When, in the course of investing events, you need to find out what a certain stock was trading for at a certain time in the past, you need a historical stock price. There are several ways to go about getting this information.

For starters, sometimes the company itself can tell you. Try giving its investor relations department a call. Another good resource is your public library, where librarians should be able to help you look up the price in newspaper archives or elsewhere.

But the easiest resource is your trusty computer -- as long as you don't need a price for a date many decades ago. From pretty much anywhere on the Fool.com website, look near the top and you'll see a "Quotes:" box. Enter the ticker symbol of the stock in question -- let's say it's Qualcomm (NASDAQ:QCOM), for example -- and then click "Go." On the page you get, below a horizontal yellow bar and above the recent stock price, you'll see a bunch of links. Click on the "Historical Quotes" one.

Now you can enter a date. On Monday, Jan. 3, 2000, for example, Qualcomm's closing price was $179.31. The page also tells you that the "split-adjusted" price is $89.66. That's important. Note that the stock has recently been trading around $40 per share. You might think that it has fallen some 78%, from $179 to $40. Not so. There were stock splits in the interim, which makes the price of $179 in January 2000 equal to about $90. So the stock is really down some 56%, from $90 to $40. That's not great, but it's less terrible.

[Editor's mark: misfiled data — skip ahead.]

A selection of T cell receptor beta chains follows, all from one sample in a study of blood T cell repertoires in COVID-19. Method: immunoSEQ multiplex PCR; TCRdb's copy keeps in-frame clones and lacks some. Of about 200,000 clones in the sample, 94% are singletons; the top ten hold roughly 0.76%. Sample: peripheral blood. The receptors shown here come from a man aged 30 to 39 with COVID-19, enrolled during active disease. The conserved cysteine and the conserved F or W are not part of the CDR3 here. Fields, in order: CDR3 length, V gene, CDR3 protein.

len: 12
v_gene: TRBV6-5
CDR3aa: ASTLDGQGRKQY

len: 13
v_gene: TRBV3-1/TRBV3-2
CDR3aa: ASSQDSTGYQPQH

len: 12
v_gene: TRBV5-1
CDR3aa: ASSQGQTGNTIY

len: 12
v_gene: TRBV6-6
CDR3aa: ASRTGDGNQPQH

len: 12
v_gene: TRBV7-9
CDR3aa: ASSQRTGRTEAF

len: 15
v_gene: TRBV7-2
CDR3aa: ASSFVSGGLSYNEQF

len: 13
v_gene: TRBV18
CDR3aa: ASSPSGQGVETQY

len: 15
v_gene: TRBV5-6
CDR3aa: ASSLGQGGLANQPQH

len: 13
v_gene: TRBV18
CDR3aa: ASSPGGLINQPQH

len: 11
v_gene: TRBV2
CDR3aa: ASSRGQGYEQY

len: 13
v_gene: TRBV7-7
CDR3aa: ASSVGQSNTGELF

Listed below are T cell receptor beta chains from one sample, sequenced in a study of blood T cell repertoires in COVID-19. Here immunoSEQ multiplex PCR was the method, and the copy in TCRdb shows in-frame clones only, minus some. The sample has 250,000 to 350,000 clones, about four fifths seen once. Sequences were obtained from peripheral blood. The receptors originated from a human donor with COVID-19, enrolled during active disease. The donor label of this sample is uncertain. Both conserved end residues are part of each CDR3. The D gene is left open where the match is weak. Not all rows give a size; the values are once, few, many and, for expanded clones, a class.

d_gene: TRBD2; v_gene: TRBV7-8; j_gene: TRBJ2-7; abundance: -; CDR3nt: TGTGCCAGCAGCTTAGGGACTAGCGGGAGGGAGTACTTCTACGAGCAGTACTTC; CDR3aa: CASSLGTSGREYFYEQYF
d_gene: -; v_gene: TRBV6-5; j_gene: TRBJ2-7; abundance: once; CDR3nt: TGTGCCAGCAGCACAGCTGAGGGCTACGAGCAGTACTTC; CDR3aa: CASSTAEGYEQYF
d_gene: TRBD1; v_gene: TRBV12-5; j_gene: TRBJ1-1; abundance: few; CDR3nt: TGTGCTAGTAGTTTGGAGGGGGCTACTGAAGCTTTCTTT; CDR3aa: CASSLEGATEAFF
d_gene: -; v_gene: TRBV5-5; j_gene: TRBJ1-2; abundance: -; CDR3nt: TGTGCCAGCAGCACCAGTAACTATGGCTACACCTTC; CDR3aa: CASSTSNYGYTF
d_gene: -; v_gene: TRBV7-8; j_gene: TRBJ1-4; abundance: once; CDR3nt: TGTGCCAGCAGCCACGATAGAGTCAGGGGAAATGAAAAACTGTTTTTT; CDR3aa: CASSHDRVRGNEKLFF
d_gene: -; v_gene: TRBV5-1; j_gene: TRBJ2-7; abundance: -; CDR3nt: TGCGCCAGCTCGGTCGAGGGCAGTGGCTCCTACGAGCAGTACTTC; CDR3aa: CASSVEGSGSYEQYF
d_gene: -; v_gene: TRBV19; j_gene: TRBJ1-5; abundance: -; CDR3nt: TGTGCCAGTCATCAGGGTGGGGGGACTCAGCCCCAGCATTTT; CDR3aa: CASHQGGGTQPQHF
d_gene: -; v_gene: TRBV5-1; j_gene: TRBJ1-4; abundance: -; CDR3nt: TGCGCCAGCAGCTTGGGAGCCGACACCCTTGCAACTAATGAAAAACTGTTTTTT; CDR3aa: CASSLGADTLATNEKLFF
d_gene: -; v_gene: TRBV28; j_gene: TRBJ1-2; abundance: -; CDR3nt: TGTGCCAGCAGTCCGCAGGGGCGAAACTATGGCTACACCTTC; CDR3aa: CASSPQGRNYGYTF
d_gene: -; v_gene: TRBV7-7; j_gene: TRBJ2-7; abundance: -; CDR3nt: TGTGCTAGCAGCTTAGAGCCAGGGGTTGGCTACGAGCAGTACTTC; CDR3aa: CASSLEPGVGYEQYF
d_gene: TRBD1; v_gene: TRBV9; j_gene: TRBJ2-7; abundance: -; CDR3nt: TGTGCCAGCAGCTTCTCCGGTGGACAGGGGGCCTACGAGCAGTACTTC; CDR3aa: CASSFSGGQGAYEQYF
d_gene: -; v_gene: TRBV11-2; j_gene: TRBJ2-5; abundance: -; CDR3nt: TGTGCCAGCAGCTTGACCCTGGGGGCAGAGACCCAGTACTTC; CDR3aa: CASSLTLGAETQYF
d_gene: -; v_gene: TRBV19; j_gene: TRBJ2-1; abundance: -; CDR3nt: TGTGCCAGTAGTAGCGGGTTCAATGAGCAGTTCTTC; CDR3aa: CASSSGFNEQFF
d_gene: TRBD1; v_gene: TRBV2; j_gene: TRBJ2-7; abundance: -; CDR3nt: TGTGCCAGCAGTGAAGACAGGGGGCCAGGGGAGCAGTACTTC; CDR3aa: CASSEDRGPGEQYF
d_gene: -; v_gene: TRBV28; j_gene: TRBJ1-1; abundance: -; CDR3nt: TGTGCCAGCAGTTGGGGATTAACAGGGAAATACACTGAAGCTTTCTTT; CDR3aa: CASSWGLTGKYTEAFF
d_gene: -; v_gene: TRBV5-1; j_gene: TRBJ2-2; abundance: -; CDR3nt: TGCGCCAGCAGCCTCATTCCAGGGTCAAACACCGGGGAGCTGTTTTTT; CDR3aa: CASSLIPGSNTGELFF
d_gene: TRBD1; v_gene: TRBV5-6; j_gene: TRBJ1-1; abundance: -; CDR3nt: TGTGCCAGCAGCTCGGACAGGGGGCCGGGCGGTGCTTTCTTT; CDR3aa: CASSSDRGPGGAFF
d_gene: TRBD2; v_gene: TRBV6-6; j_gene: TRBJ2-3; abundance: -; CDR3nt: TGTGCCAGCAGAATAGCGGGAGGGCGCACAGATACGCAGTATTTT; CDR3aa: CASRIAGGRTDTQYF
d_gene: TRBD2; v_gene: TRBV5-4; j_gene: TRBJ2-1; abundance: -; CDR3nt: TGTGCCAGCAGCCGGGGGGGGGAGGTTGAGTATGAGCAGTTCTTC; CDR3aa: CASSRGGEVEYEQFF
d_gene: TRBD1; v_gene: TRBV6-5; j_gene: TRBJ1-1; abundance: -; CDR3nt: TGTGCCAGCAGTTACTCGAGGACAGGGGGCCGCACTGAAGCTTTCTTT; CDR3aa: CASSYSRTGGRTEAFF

Our Quotes and Research area, reachable from the main navigation bar at the top of most Fool.com pages, is also handy when you want to look up other information on a company. There you'll find charts, snapshots of the business, some key ratios and measures, SEC filings, links to news stories, financial results summaries, and more.

Don't forget our vast array of discussion boards, too. We've got boards dedicated to hundreds (if not thousands) of individual stocks.

If you'd like to learn a lot of terms at once and also become skilled at reading financial statements, look into our "Crack the Code: Read Financial Statements Like a Pro" How-to Guide. Give it a whirl -- what do you have to lose, except your fear of financial statements?

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